Over time, it has become difficult to distinguish between television shows and movies. With the advancement of production values for television shows, each episode looks a lot like a mini-movie. Even movies have become more “serialized,” with character arcs and other minutia crossing over between separate films (I’m looking at you, Marvel Cinematic Universe). So if it is not for entertainment content, what does television provide us? Clearly, the first thing television offers us is convenience. We can watch television on our own time in our own homes. However, there is another benefit of television: the most up-to-date content; or, at least that is what it used to provide. With the internet offering non-stop, live content, television is no longer the “go to” for this material. This week’s two films highlight the challenges, struggles, and behind-the-scenes of television.
Length: 121 minutes / 2.02 hours
There once was a time when television was not on 24/7. It provided content for the day, and the network would go off the air for the wee-hours of the morning. Being a network during this era of television was simpler because the amount of created content needed on a daily or weekly basis was small. Starting a new network certainly had its challenges, as was seen in UHF (1989). On top of creating interesting content, maintaining viewers and keeping them engaged has always been the challenge of television networks. What may be in vogue one week may drop off entirely if the content does not engage audiences. Fads come and go quickly. From trivia shows to reality television, knowing what is popular at the time can make or break a network. Behind this content, there are people. People who make decisions about what the viewer gets to watch.
Diana Christensen (Faye Dunaway) is always on the lookout for the next big show in television. After sealing the deal for The Mao Tse-Tung Hour to appear in the fall season, she turns her attention to the new hot personality: Howard Beale (Peter Finch). Initially, Beale was a news anchor whose falling ratings led to an angry tirade on the news, consequently skyrocketing his ratings through the roof. Diana convinces her boss to make the news show into something more “entertaining” and receives rave reviews when it transitions over. Because of the success of the show, Christensen finds herself in a new romance with her boss. Unfortunately, for her boss, Diana’s one true love is her job, which has its benefits and detractors. When Beale gets a little too excited about network politics, Diana finds the perfect solution in hiring terrorists to assassinate him and to kick off the next season of The Mao Tse-Tung Hour.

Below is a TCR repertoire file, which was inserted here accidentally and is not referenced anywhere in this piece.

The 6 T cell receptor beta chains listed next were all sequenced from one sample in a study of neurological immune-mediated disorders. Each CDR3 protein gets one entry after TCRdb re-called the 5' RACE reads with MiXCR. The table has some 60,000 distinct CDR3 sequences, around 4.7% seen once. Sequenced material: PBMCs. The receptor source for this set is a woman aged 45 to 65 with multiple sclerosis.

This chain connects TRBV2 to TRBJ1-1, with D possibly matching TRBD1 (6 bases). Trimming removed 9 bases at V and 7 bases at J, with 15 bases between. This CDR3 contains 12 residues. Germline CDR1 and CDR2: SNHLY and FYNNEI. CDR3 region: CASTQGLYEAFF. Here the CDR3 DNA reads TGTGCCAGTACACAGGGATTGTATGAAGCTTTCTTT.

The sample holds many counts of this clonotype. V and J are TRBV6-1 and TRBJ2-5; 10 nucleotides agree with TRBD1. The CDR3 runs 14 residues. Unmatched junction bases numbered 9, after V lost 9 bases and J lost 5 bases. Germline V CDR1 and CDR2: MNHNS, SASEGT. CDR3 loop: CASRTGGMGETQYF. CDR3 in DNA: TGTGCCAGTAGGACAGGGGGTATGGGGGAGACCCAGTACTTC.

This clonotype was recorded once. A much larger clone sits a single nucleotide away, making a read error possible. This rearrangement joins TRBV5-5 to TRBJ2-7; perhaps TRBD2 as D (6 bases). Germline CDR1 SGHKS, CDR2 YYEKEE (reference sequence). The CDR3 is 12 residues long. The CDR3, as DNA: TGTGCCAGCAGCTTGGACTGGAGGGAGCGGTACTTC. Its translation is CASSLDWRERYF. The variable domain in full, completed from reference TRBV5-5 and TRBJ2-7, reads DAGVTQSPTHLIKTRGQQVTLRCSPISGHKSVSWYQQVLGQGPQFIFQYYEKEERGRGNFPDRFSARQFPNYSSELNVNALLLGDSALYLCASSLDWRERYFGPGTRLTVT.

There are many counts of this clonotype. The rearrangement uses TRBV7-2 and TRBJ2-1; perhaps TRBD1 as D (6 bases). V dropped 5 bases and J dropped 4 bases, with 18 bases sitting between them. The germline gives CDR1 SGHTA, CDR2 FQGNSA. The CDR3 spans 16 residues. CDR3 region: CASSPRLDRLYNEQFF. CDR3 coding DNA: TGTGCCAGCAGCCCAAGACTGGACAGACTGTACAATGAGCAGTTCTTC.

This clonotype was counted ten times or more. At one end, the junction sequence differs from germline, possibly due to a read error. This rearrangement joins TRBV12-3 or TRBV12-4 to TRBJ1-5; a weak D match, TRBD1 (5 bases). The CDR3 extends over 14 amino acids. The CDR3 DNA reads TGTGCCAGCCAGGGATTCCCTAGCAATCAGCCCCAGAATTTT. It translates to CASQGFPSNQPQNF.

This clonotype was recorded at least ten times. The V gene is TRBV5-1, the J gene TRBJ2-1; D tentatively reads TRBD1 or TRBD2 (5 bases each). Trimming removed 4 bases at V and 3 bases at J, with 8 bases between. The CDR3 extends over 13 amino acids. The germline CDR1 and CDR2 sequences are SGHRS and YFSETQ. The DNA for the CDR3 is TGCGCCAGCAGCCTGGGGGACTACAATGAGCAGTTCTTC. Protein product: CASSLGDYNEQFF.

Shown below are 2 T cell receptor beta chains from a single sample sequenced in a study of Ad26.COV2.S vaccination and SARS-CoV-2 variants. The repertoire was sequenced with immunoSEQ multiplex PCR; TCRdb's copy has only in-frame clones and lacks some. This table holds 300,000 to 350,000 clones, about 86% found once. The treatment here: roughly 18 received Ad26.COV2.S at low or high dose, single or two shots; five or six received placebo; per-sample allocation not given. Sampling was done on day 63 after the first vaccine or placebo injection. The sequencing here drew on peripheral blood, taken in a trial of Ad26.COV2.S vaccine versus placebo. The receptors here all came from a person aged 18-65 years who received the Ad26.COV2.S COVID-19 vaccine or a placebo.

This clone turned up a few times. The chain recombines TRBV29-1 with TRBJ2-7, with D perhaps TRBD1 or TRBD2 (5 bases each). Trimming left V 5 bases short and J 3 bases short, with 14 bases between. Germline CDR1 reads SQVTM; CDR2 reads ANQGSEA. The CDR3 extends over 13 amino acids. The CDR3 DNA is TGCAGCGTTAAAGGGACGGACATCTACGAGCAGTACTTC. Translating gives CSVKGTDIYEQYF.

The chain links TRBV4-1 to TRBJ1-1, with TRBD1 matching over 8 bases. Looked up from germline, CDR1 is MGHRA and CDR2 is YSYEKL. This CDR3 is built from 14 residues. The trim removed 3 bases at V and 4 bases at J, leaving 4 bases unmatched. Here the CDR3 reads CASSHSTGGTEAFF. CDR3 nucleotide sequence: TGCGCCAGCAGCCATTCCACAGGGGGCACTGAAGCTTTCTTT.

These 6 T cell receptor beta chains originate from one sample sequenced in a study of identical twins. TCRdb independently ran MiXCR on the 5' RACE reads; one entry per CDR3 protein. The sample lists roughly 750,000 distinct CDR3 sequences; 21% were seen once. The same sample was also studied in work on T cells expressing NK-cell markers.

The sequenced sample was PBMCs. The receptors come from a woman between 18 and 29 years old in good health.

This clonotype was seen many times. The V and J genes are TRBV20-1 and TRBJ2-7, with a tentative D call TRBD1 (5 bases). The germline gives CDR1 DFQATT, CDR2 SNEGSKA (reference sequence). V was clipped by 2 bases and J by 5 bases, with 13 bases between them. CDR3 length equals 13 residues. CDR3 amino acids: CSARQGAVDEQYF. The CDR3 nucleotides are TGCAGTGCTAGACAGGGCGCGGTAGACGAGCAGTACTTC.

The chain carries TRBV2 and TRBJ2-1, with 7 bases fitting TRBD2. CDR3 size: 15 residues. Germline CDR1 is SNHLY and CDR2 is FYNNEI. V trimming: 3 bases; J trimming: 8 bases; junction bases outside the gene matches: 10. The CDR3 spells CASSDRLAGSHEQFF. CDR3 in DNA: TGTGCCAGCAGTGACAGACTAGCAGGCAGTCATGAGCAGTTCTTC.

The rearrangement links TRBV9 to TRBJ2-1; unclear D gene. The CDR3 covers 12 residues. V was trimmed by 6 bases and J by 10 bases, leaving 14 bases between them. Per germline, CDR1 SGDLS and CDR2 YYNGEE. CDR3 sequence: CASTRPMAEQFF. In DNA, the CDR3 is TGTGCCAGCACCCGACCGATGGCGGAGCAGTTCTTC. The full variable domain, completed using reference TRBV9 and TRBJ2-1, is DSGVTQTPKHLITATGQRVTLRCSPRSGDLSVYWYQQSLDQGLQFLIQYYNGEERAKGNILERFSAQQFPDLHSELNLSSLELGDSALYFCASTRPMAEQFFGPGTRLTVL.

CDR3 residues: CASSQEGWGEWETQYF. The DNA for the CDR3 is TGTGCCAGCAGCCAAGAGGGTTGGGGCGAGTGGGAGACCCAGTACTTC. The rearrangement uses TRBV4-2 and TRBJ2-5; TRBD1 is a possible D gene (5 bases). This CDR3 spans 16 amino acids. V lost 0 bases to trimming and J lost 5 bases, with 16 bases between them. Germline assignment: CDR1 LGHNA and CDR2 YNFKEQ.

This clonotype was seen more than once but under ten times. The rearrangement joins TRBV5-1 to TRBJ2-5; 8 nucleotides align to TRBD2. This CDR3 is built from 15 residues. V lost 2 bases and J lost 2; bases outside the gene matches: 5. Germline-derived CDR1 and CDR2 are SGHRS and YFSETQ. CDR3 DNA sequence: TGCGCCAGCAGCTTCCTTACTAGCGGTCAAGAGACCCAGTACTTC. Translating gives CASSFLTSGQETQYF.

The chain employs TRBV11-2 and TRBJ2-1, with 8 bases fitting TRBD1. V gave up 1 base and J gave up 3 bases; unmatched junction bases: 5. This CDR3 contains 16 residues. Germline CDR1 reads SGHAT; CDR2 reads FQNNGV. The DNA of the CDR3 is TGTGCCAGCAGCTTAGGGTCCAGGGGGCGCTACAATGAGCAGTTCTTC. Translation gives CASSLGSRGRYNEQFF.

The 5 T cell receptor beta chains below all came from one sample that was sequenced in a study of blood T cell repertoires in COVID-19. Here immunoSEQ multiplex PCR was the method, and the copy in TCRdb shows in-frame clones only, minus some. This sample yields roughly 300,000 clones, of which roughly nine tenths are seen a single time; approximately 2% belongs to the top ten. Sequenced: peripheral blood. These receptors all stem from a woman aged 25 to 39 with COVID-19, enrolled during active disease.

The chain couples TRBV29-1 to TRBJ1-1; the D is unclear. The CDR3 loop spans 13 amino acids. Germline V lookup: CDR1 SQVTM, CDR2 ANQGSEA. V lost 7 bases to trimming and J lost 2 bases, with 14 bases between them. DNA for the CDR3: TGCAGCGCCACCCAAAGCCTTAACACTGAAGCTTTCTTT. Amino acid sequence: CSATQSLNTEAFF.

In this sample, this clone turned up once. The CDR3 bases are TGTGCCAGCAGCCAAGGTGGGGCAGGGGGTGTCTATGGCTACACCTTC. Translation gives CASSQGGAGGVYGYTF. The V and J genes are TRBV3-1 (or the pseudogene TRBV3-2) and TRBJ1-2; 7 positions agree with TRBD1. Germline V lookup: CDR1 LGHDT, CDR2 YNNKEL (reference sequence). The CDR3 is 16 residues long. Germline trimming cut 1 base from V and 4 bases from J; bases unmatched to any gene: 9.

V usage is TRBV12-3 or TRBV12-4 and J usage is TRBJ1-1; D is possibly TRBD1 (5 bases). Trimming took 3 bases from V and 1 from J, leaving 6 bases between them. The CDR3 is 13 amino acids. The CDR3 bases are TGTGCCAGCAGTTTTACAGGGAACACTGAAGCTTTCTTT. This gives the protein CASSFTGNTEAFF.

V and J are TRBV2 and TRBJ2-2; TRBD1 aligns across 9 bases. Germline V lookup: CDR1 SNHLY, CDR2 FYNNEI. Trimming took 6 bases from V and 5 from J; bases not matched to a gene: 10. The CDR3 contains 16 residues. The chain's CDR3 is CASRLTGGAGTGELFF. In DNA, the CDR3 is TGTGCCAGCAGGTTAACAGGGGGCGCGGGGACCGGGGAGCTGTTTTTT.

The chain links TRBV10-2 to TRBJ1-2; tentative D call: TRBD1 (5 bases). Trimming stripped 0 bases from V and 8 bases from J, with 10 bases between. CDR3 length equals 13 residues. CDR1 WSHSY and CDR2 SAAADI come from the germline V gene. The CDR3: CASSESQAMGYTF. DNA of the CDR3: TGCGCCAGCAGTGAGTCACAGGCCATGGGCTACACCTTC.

Length: 117 minutes / 1.95 hours
At its most basic level, television is entertainment. Even the news needs to keep its viewers entertained so they will keep coming back for more. Local news has a bit of an edge in its market because the only competition is with other local news stations. People living in a community will always have an innate desire to know what is going on around them, so the local news with the latest scoop will likely earn their viewership. Sometimes, human-interest stories can bring in the viewers, but we all know that the violence of our everyday world is truly what entices people to tune in. These stories might give us anxiety if they happen near where we live, or they could comfort us to know that justice still reigns in our region. In the end, these stories often need video footage to aid in the television program’s presentation of the news.
Lou Bloom (Jake Gyllenhaal) is eking out a living selling stolen materials from construction sites. One night, in his escape, he runs across a car accident where he learns that freelance video journalists film these events and sell the footage to local news stations. After a few failed attempts, Lou finally manages to get an exclusive and sells it to KWLA 6. It turns out, the station is looking for footage of violent incidents in the poor parts of Los Angeles to make the wealthy neighborhoods feel safer. As Lou continues to provide content, he manages to blackmail the morning news director into a relationship. Since his business is starting to take off, he also hires an intern, Rick (Riz Ahmed), who helps navigate him to police scenes. Unfortunately, Lou gets a little too ambitious and ends up in a high-speed chase to get footage of dangerous criminals. Can Lou and Rick get out of their predicament alive?
2 sum it up: 2 films, 2 terrible slaves to television